« The Beverley Hillbillies and the Fiscal Cliff-Part 2 | Main | What would Abe do? »

23 December 2012

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CST

There a great number of people who are only afloat at this time because of the low interest rates. Unfortunately the prudent are also now being penalised with low rates of interest on savings.
I think the BOE must start to prepare people for a interest rate rise, it might not be next year but it will come. My first house was purchased at 10% fixed rate and repayment mortgage (how many people could afford that on their current property !!)
I used to have a boss who at every company meeting said we must prepare for the next crash (low oil prices), the price of oil was $120 per barrel. Everyone used to think he was mad, that was 2007, in 2009 we had $30 per barrel.

Robert Lea

Terry - agreed on the current US fiscal position. However, isn't it fair to say that the Americans rightly prioritised on getting their economy growing first (largely through QE and de-facto weak dollar policy) rather than immediately addressing the deficit. They were also in the advantageous position of having had their domestic housing market both crater and bottom-out. These factors put the US in a much stronger base from which to address the fiscal imbalances - assuming they decide to get to grips with it.

Contrast this with the current outlook in the UK - where housing remains over-valued and economic growth has stalled - the US looks to be in a far better place economically.

Terry Smith

Robert Lea; I wouldn’t disagree that the US is in many respects in a better position than the UK. I was not trying to suggest that it was not. I was trying to use the Beverley Hillbillies analogy to disabuse those who think that the US is somehow OK. It clearly isn’t, as the Prime Minister of Canada would seem to agree. The correction in the US housing market is much healthier than the UK attempts to support an over-valued housing sector. But one of the reasons the US is in a relatively good situation is its reserve currency and supposed safe haven status which enables it to fund its government debt at such low rates of interest. The problem with this is that whilst it feels quite a comfortable position, it also enables the US to put off the painful decisions which are inevitable.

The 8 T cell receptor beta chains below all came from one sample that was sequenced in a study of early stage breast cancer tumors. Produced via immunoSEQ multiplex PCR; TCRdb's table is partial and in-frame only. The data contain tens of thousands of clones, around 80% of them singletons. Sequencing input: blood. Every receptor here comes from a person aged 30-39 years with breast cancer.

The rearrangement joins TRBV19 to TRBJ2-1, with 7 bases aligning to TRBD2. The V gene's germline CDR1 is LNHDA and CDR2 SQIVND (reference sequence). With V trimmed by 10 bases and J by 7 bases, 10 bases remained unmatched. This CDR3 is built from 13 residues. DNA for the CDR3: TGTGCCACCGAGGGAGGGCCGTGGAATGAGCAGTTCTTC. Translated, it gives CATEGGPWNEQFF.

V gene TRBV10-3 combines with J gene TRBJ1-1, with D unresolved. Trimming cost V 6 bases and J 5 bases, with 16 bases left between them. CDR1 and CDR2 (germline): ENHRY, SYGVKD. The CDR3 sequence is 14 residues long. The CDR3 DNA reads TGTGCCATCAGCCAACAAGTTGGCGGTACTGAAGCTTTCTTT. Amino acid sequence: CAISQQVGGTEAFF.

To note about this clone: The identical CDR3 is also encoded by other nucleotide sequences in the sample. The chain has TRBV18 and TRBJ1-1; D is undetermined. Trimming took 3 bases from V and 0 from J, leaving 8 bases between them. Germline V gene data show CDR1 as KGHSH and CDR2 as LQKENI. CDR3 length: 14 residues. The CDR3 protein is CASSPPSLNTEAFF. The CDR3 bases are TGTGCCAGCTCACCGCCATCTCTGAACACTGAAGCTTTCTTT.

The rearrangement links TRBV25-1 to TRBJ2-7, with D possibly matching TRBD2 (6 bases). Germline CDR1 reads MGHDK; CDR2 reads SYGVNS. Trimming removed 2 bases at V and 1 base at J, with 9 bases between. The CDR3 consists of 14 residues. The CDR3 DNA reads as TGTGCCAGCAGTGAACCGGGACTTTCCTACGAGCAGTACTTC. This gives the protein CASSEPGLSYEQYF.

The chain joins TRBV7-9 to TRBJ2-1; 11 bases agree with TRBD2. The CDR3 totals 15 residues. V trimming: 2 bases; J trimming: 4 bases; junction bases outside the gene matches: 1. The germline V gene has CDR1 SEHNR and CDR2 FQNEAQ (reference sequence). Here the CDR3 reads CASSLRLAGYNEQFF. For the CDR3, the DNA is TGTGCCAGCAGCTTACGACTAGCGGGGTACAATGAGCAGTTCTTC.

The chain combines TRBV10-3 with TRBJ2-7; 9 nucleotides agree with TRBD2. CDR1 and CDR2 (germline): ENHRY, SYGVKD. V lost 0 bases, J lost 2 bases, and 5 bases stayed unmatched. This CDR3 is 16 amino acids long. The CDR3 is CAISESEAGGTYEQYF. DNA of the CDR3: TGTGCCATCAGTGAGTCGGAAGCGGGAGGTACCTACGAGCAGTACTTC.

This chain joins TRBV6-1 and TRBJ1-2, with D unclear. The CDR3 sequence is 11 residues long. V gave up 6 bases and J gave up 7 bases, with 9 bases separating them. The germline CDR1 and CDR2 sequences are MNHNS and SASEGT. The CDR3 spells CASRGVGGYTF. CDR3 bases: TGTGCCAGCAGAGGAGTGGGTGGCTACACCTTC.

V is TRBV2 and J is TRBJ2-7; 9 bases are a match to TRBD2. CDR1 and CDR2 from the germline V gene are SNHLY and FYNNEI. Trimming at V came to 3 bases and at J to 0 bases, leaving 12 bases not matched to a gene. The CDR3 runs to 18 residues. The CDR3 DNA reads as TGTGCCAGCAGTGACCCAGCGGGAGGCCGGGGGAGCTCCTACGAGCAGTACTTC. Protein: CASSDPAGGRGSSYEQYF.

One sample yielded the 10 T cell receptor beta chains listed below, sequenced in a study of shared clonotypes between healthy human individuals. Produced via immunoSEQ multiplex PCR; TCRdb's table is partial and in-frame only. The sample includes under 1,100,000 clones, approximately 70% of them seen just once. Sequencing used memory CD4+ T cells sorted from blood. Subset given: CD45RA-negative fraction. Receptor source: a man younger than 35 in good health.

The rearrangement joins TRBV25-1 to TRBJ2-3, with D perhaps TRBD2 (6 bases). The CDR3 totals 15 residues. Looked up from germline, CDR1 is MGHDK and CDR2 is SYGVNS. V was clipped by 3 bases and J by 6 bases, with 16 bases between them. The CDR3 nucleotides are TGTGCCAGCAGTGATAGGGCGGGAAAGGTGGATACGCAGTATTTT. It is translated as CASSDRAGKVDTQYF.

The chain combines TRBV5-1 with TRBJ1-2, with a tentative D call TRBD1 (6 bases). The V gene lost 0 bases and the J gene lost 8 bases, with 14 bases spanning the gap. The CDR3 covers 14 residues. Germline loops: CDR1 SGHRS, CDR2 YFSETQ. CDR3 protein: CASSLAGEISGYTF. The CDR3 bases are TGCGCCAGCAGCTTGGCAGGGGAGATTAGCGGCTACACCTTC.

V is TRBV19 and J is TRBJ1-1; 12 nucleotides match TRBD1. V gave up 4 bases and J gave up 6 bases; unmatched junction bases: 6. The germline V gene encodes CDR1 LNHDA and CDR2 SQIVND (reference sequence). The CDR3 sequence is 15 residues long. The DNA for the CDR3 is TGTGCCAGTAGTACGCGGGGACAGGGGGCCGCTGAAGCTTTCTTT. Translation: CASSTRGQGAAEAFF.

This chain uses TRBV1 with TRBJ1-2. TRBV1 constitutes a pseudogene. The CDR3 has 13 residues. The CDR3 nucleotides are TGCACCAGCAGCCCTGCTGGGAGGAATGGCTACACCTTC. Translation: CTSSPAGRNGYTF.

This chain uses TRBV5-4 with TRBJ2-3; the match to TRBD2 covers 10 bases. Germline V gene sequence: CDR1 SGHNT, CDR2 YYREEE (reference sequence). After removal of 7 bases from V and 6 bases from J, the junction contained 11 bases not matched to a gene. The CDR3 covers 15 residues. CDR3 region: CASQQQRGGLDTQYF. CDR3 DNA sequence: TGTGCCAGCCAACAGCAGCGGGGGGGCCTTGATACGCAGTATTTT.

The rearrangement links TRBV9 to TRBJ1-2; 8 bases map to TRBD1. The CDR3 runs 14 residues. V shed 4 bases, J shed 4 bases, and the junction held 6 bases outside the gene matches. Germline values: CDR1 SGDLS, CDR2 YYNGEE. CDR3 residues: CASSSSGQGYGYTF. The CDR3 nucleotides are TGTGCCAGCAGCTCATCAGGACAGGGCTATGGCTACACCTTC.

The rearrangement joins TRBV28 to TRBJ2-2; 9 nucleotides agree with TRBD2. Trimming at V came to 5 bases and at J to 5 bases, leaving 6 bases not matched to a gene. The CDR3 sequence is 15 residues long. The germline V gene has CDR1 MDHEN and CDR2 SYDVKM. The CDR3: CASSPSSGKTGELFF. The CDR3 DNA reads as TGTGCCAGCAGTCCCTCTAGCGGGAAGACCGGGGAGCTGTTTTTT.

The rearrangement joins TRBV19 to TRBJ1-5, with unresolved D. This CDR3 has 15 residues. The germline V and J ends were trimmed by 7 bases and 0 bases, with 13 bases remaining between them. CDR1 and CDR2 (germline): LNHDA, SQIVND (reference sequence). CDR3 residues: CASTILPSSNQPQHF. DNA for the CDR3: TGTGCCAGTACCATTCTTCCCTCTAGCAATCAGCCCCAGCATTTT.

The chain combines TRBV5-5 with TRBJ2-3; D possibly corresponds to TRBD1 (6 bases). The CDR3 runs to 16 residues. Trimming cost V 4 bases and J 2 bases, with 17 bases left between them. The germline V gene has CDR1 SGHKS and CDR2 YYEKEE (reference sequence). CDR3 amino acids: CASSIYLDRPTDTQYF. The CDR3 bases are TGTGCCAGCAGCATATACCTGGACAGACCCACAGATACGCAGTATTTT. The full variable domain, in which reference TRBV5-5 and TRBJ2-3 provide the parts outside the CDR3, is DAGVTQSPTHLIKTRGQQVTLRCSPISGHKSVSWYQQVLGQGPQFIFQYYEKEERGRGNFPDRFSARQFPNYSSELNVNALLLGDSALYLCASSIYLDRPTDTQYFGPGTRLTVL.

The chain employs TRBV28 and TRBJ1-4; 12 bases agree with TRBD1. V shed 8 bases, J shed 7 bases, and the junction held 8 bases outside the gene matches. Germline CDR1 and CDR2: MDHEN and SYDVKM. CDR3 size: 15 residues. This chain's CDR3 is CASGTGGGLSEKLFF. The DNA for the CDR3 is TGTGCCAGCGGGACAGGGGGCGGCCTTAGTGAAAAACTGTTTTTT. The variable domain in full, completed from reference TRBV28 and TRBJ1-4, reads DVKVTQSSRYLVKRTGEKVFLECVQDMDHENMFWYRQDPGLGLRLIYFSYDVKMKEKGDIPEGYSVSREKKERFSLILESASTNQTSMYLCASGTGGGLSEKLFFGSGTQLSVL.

Andrew

Harper says "the fiscal debt in the United States has put that country on a 'runaway train' that could lead to further economic damage unless American lawmakers finally get control of massive deficits."

...and then he predicts, "U.S. President Barack Obama and Republican congressional leaders will find some 'partial compromises' on the budgetary fiscal cliff issue to 'avert catastrophe' on Jan 1."

I'm confused: does Harper think cutting the deficit is a good thing or a bad thing?

Chris Eagle

With better employment data coming out of the US and a public apology from Niall Ferguson to Paul Krugman, not to mention appalling GDP figures from Europe, can we now at least acknowledge that austerity just isn't working.

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